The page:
FROM CHUCK TUCKER 960117.15:17.35 EST
        In answer to the same statement by Shannon:

        Rick (960115.1000) writes:

                No variable in the loop has a priviledged status
                as the cause of the behavior of any other variable
                in the loop; p is no more important as a cause of
                e than e is as a cause of p. However, there is
                only one variable in this loop that is controlled
                (brought to a particular state and maintained
                against disturbance); the perceptual variable, p.
                The loop keeps p = r. If there is no explicit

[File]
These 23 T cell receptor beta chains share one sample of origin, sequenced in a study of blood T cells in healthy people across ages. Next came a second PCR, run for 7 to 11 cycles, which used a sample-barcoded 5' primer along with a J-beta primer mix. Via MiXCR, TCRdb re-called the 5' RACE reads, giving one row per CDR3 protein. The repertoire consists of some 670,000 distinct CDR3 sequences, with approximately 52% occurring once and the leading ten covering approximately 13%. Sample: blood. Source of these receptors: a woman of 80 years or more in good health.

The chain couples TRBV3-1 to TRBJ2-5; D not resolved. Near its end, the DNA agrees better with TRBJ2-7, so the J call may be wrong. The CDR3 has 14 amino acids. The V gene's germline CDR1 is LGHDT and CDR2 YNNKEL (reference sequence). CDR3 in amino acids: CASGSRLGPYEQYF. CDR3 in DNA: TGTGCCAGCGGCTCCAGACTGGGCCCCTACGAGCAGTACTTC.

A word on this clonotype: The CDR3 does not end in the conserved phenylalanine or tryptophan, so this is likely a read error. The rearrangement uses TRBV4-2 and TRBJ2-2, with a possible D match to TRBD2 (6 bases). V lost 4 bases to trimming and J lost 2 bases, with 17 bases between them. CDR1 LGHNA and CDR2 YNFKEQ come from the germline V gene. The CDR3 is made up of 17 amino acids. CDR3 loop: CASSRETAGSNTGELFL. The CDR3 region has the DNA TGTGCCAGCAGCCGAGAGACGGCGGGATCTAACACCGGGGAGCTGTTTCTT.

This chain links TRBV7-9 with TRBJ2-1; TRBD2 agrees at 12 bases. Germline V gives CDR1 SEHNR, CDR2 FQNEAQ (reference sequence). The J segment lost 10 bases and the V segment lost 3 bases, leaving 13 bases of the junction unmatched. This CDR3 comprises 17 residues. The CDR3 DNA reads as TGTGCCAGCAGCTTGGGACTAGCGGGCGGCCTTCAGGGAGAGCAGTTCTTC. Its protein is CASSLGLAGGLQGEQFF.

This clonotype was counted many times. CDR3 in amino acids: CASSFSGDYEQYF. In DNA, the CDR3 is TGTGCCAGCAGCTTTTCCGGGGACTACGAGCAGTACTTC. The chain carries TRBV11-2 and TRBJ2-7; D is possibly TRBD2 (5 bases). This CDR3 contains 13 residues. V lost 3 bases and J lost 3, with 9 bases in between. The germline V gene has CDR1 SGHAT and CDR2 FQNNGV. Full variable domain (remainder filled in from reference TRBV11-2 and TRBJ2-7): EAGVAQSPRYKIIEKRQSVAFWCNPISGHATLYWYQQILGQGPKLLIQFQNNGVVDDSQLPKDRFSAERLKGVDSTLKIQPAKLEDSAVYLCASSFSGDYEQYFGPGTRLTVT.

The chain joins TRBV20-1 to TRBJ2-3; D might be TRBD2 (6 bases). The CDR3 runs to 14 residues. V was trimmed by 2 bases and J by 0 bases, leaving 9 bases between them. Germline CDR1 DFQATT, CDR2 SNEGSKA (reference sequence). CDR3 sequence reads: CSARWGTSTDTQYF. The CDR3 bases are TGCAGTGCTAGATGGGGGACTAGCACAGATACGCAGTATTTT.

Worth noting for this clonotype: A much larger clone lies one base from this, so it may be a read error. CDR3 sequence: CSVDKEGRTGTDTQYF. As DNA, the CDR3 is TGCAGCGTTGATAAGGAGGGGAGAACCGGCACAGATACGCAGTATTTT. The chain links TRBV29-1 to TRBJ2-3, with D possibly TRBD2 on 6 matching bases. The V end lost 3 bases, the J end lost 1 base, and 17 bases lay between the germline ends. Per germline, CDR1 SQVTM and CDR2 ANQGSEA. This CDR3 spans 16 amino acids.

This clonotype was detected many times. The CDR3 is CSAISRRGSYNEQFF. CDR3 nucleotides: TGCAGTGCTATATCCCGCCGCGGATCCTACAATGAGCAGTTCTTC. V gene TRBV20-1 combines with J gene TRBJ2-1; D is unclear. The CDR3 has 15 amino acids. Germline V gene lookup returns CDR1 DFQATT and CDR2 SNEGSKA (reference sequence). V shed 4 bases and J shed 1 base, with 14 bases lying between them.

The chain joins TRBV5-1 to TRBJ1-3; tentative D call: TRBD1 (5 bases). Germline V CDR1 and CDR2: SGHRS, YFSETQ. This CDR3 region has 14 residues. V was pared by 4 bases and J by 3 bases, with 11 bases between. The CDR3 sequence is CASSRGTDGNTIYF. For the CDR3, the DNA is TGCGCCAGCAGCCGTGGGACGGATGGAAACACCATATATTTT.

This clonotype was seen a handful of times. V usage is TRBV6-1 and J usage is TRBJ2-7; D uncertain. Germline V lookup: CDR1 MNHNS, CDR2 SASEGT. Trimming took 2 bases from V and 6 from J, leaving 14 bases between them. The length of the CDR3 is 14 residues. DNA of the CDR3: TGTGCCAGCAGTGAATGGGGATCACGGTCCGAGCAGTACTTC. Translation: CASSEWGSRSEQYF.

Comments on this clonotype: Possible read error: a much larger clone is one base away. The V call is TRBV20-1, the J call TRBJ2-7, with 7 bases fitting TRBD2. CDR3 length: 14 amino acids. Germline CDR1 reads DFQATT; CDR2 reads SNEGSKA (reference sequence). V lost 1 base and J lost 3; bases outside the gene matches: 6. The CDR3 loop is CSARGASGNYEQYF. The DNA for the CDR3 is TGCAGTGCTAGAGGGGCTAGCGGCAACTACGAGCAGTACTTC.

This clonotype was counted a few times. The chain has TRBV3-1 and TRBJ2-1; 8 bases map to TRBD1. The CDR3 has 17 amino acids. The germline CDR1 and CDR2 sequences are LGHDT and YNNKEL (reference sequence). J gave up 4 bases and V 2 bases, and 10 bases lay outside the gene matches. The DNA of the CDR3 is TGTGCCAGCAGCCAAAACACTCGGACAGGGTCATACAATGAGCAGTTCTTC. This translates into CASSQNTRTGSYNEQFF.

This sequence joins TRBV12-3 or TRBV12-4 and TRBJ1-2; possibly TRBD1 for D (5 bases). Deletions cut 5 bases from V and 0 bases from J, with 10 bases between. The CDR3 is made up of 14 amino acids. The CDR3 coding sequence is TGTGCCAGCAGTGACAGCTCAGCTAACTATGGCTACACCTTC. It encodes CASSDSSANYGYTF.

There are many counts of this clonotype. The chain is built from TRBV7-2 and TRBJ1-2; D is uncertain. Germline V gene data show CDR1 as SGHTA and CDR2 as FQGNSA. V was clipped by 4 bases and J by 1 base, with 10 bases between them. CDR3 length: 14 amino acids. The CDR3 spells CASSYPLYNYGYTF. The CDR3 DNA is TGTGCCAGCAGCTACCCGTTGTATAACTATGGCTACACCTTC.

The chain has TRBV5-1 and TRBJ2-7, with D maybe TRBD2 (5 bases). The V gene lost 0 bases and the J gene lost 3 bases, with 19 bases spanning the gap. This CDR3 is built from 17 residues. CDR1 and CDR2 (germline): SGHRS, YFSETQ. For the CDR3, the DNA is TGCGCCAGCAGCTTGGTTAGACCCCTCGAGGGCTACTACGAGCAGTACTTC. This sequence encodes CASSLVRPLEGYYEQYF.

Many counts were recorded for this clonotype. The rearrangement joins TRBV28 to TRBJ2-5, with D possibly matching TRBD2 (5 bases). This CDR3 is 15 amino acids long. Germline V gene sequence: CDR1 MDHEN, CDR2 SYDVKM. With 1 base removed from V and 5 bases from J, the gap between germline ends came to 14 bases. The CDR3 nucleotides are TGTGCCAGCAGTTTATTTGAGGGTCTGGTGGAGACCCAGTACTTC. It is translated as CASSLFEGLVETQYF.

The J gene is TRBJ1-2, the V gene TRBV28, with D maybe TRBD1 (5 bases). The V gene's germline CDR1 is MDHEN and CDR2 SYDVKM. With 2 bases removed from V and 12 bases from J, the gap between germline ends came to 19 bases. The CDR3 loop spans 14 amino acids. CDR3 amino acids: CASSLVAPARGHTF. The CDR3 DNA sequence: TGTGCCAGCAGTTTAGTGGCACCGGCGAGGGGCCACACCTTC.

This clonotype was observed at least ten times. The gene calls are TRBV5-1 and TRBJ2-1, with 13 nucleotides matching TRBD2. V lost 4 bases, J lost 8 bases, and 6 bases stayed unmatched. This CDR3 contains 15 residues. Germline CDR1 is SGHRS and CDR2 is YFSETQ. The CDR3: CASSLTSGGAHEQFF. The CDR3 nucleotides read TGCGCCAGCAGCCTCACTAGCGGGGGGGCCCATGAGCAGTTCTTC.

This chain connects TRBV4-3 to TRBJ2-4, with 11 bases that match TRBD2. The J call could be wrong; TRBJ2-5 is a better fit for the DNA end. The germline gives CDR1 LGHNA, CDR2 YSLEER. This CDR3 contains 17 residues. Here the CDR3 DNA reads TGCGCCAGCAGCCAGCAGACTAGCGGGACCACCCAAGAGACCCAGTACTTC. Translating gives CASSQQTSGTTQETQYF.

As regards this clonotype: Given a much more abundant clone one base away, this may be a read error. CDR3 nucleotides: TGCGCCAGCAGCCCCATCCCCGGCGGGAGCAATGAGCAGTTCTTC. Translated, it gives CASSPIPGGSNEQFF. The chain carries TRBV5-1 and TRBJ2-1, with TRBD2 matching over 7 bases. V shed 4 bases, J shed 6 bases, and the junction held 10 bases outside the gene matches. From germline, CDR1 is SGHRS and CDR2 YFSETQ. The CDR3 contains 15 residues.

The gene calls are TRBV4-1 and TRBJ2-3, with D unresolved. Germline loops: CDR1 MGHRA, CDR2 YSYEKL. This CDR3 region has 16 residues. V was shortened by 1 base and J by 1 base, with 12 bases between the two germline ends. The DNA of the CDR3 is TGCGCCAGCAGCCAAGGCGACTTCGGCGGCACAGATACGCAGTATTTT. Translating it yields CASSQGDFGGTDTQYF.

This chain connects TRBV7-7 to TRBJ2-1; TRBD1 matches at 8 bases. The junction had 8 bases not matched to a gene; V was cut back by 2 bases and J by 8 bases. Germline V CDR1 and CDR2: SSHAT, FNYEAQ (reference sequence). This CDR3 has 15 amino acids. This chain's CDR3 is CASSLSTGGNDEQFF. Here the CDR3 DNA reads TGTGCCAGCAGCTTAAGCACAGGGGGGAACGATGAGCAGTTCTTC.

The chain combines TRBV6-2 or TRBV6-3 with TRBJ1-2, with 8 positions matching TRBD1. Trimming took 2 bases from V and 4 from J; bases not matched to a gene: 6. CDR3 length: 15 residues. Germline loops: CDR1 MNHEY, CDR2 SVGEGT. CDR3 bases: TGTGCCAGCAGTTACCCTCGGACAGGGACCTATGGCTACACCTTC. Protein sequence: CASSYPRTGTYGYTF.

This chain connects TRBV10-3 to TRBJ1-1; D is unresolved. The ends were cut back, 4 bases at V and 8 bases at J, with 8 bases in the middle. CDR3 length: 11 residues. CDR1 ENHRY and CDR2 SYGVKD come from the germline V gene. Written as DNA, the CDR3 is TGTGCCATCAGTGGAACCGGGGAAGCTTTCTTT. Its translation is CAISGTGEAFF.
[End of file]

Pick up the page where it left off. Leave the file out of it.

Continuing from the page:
reference, then the loop keeps p = 0.

        Then, Bill (960116.1300 MST) writes:

                I do agree that saying "behaviors exist to control
                perceptions" is somewhat fuzzy. The prime mover is
                the reference signal, not the behavior. But the
                statement does have this meaning: there is no reason
                to think that any behavior exists except as part of
                a negative feedback control system that maintains
                its perceptual input near the level specified by a
                reference signal (even if the reference signal is
                zero). The only exception to this is during
                reorganization, when behaviors may be emitted which
                do not succeed in controlling an input. But those
                behaviors soon go away.

        Of course, as an expert in PCT I'm not confused but someone who
        is learning (and, in this instance, being "corrected") might
        find these statements confusing. See what I mean?

        Regards, Chuck